Let’s begin with a lesson on how to pronounce Saoirse Ronan’s first name. Since the Oscar nominated actress (Best Supporting Actress, Atonement) will once again be in the spotlight for awards season consideration it only seems appropriate to offer a gentle reminder how to pronounce this talented lady’s name since there will most definitely be an abundance of mispronunciation of her namesake. Saoirse is Irish for freedom and is pronounced: Sear-Sha.
With that out of the way, Brooklyn arrives to theaters across the vast ocean of time that has separated the film since it’s debut at Sundance to the gentle shores of Oscar season. It premiered to rave reviews and many months later still stands as one of the best films of the year, with considerable attention to director John Crowley, most notable for his episodes of True Detective’s second season, and a screenplay by Nick Hornby (author of High Fidelity) adapted from the book by Colm Toibin.
Brooklyn stars Saoirse Ronan (The Grand Budapest Hotel) as Eilis, a meek Irish girl trying to make it in the world. Through the help of her sister Rose (Fiona Glascott) and a priest in New York (Jim Broadbent), Eilis heads to New York in the 1950s where the American Dream is alive and well. Once there, she stays at a boarding house under Madge Kehoe, played excellently with grace and talent by Julie Walters.
Eilis initially has trouble adjusting to life as a department store clerk, melancholic as she fails to connect with her new neighbors; a stranger in a strangeland. Her homesickness is made more bearable when she meets Tony Fiorello (Emory Cohen), a nice Italian boy with good intentions.
Just when Eilis has grown accustomed to her new life in America, a death in the family forces her to return back to Ireland, a scenario that adds anxiety to her new relationship. Complicating things is the possibility of a new romantic interest in hometown prep Jim Farrell (Domhnall Gleeson, Ex Machina), and the prosperity of the new world.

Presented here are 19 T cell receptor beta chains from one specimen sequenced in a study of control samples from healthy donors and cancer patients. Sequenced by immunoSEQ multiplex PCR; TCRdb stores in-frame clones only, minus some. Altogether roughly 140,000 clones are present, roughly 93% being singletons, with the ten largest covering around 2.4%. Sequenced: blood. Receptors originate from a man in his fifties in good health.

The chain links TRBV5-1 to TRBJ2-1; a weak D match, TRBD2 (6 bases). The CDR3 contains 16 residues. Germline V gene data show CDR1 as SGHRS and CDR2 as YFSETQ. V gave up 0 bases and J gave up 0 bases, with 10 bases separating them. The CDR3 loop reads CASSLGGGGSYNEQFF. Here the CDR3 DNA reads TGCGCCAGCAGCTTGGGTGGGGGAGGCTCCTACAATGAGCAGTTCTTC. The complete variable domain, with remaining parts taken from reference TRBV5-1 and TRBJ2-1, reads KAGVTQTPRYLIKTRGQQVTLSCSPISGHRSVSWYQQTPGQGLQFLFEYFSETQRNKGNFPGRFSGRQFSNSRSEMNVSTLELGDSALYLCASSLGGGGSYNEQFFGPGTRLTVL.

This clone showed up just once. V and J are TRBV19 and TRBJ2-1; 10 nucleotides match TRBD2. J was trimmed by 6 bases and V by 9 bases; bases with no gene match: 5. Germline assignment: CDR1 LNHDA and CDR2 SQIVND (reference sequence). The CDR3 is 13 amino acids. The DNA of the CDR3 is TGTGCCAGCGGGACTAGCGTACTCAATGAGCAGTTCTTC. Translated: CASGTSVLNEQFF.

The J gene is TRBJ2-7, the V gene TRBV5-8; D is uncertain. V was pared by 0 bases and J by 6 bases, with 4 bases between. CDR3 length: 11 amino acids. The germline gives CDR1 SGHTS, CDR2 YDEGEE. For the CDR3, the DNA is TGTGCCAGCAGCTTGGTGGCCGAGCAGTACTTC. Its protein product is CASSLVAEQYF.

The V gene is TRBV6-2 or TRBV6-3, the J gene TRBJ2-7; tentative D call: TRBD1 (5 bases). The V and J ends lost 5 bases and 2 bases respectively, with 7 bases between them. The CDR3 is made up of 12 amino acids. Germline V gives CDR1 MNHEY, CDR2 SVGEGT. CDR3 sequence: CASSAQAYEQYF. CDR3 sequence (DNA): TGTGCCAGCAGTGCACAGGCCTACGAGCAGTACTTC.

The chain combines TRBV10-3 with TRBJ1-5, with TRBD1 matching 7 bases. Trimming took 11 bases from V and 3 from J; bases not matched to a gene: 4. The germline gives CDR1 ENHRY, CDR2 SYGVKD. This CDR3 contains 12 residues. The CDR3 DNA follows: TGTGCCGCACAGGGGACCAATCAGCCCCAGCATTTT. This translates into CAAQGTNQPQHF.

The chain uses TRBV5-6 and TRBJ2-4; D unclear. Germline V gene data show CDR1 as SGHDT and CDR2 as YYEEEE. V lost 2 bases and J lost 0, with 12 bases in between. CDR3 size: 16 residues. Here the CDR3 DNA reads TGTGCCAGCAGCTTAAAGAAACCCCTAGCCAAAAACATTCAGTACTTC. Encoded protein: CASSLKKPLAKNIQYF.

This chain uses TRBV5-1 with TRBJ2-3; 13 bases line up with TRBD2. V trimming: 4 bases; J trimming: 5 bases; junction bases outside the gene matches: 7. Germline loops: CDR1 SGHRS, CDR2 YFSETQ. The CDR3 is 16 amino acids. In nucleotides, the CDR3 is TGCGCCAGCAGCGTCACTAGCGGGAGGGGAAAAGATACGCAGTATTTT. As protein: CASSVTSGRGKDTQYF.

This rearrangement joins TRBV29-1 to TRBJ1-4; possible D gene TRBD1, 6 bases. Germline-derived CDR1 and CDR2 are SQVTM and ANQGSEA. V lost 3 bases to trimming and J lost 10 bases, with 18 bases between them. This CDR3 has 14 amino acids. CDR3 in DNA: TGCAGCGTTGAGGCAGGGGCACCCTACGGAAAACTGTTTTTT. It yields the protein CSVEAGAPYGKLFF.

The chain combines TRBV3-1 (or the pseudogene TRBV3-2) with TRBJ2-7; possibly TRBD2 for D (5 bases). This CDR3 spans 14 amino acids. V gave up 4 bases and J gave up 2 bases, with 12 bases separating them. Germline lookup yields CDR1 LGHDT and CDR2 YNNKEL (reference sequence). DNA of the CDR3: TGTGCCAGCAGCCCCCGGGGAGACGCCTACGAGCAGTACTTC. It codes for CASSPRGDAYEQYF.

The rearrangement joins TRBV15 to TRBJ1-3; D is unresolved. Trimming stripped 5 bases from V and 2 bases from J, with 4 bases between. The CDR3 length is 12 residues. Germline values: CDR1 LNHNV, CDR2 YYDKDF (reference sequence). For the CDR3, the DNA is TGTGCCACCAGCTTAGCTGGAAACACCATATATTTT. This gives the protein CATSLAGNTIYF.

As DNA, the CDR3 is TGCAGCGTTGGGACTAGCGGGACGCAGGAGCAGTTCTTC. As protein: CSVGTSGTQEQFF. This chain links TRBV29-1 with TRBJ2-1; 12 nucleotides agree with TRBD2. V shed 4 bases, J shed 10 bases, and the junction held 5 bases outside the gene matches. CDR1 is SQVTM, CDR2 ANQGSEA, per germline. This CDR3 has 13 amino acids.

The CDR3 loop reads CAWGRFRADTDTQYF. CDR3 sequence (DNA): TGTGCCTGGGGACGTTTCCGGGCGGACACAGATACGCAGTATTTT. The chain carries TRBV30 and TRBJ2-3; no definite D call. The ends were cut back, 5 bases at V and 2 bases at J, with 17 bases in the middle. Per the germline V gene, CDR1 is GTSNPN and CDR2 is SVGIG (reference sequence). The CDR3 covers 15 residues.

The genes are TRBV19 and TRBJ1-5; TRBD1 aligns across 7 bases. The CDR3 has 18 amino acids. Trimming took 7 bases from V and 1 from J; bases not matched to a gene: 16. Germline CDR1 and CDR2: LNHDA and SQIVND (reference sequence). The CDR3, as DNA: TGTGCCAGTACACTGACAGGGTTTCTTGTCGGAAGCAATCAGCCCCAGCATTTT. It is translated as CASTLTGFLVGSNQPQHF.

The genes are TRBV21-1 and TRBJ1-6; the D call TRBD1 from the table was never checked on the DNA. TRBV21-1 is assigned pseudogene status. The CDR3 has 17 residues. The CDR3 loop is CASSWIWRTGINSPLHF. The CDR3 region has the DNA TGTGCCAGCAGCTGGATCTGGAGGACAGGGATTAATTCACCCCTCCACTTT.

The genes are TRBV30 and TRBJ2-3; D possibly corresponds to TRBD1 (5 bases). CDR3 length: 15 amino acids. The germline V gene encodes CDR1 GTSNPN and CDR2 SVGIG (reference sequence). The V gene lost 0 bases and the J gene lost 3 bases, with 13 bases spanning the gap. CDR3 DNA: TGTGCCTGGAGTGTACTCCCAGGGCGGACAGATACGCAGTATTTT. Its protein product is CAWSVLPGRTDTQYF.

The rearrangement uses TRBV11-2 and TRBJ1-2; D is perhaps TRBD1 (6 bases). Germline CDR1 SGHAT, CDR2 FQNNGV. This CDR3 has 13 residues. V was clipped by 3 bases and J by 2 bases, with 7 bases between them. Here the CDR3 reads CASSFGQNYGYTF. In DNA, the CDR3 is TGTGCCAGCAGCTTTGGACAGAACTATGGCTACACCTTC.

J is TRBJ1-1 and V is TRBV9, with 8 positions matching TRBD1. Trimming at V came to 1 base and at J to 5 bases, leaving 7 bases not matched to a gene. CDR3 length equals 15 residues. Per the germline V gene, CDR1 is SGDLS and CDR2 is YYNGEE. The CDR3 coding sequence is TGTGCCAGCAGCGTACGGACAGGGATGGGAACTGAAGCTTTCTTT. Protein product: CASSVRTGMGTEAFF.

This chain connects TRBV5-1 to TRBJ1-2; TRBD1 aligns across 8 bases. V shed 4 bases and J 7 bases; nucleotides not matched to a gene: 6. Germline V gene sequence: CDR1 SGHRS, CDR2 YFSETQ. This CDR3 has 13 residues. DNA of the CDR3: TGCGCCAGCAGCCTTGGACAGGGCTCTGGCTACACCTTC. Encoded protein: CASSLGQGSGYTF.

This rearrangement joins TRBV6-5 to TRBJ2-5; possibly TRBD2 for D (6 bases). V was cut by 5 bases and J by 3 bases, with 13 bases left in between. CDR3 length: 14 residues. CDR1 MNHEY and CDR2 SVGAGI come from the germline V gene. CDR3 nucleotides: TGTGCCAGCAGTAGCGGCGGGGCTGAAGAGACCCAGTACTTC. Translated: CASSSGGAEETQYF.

Brooklyn is the type of Oscar fodder that Academy voters seem to love, a blend of period drama with a healthy mix of production values garnished with a sweeping score. The film is never distracting, constructed in subdued tastes that feel like an authentic product of the era it portrays, a classical sensibility that feels like a throwback to simple dramatic storytelling and production value. However, there’s more than just magnificent production design, classy costume and makeup, and an excellently understated score that make this picture a surprisingly bearable experience.
Brooklyn is a gentle reminder of an era of simplicity, an time when baseball is still America’s pastime, and the New York teams are the Dodgers, Giants, and Yankees. A world where even America’s heritage of immigration still beats vibrantly and was just black-and-white( but mostly white). What has happened to this America that’s so innocently portrayed in Brooklyn?
Despite what must have sounded like a rave, Brooklyn is by no means a masterpiece, but a well made period drama with an Oscar worthy performance from Saoirse Ronan. She carries the film with endless strength with her touching performance as Eilis, a young woman torn between nationality and identity separated by an ocean. I can’t say I was blown away by much else, but sometimes it’s just nice to watch something so well put together, something that’s just high in production value without feeling gaudy or overdone.